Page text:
The case of the day is In re Roebers (N.D. Cal. 2012). The applicant was a party to a divorce case in the Circuit Family Court in Dublin, Ireland. Her husband had filed papers in the Dublin proceeding that contained allegations that made it clear to the wife that he had illegally accessed her emails and online accounts. The wife therefore brought an ex parte application for judicial assistance under 28 U.S.C. § 1782 seeking issuance of subpoenas to various websites, in the hopes of discovering the IP addresses that accessed her accounts and thus tying her husband to what she believed was the illegal access.
Under § 1782, the target of the subpoena must reside or be found in the district where the application is pending. The wife sought to serve subpoenas on firms such as Google and Yahoo, which of course have offices in the Northern District of California. But the addresses on the subpoenas were all outside of the district, for no good reason that I can tell from the decision. For example, the wife gave a Sacramento address for Google (Sacramento is in the Eastern District of California, I think) and a Los Angeles address for Yahoo (LA is in the Central District). And so the judge denied the application without prejudice.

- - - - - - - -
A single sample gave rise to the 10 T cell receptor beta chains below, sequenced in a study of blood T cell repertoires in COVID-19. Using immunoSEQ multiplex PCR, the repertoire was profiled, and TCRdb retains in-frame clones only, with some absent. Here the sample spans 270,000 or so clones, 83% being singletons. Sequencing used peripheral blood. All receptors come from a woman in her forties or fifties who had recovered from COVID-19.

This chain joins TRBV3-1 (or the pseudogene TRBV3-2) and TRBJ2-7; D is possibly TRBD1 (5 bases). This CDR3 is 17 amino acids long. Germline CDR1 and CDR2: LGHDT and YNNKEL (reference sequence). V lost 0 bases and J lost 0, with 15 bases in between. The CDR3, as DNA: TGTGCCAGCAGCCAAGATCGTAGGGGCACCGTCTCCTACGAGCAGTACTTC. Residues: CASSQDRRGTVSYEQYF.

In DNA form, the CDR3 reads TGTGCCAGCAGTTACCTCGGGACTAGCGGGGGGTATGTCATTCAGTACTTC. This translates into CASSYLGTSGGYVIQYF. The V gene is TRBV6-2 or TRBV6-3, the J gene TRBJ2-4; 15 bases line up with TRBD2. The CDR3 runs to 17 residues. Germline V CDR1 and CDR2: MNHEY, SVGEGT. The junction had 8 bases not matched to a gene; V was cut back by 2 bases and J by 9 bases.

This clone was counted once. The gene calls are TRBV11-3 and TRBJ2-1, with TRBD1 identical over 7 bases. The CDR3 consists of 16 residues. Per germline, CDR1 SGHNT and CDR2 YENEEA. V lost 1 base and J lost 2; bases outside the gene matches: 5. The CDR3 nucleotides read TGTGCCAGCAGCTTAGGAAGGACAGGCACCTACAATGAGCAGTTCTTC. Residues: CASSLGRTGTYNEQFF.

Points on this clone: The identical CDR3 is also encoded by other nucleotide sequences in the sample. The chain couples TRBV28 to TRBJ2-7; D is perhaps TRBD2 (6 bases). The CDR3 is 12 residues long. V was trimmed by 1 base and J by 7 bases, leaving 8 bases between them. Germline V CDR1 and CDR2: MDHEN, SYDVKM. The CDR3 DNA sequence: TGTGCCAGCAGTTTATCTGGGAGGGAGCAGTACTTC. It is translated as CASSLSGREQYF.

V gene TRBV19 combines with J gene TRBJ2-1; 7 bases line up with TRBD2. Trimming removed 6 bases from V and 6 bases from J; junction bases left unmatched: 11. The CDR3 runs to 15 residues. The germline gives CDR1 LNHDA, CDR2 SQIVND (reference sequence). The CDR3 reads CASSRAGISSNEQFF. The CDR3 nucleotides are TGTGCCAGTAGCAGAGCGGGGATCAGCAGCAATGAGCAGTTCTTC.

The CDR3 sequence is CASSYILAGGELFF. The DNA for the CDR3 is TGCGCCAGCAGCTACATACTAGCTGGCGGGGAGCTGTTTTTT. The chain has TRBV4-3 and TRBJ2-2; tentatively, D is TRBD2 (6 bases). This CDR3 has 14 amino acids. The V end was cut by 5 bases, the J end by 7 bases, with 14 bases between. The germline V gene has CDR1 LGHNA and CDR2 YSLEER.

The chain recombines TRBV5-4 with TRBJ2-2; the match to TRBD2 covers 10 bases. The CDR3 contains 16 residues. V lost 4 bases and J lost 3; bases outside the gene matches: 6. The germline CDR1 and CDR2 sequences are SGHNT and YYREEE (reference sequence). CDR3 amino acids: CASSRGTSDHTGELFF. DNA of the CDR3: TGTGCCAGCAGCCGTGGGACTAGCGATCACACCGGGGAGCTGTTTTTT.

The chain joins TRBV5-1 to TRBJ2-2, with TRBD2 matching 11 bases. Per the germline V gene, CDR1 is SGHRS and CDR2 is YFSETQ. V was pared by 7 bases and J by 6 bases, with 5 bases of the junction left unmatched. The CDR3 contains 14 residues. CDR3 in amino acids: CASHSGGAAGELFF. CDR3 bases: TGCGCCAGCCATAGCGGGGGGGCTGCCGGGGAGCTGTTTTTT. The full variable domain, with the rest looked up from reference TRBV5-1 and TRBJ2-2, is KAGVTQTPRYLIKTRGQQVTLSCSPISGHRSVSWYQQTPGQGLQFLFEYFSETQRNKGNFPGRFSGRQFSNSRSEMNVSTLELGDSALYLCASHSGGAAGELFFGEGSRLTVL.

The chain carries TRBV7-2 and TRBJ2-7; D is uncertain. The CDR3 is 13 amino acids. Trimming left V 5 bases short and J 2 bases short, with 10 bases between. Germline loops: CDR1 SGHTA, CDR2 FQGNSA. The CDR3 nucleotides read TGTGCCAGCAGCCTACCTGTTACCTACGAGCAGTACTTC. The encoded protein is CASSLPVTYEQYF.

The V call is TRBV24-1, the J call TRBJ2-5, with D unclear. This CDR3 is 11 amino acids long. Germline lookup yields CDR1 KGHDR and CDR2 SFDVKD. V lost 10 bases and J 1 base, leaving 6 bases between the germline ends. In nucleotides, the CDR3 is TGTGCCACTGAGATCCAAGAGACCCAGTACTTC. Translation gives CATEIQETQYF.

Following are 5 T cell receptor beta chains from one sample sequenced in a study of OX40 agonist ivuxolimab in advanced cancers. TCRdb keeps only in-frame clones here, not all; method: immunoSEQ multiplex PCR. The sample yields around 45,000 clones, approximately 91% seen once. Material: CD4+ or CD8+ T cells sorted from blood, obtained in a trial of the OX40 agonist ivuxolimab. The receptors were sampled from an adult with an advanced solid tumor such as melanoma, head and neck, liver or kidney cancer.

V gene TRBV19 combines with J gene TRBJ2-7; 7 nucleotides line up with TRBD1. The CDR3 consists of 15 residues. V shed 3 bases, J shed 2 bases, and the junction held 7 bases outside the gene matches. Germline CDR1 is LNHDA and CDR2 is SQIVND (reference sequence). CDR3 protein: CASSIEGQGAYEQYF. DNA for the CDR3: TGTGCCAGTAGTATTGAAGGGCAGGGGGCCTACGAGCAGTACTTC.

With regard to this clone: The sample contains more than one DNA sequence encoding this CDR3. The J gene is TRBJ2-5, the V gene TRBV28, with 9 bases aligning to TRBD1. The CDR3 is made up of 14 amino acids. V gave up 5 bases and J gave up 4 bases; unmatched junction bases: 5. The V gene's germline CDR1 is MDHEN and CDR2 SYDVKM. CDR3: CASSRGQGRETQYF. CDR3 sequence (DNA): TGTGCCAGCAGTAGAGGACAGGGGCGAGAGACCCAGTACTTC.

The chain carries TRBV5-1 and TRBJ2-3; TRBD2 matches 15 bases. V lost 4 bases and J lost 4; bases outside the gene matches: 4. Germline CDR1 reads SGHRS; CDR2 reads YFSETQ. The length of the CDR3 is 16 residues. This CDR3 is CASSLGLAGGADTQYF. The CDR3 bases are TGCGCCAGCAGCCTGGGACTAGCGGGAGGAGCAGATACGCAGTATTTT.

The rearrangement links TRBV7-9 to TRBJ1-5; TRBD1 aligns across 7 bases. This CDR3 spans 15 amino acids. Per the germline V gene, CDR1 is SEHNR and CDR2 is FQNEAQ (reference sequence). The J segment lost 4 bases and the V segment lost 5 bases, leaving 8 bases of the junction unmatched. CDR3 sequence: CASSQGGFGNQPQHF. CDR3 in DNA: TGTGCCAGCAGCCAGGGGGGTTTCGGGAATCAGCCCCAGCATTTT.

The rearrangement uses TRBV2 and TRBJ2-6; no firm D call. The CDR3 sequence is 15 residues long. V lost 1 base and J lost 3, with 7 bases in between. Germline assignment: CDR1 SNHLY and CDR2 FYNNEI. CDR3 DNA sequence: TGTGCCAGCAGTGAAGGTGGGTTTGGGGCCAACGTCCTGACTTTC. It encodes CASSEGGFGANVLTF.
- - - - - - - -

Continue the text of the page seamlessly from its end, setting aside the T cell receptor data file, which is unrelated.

I’m not sure who is to blame for this. Was the judge wrong not to accept what everybody knows, namely that Google’s headquarters are in Mountain View? Or was the wife wrong not to put addresses in the Northern District of California on the subpoenas or otherwise to let the judge know the fact of the matter? This is an odd case, indeed.
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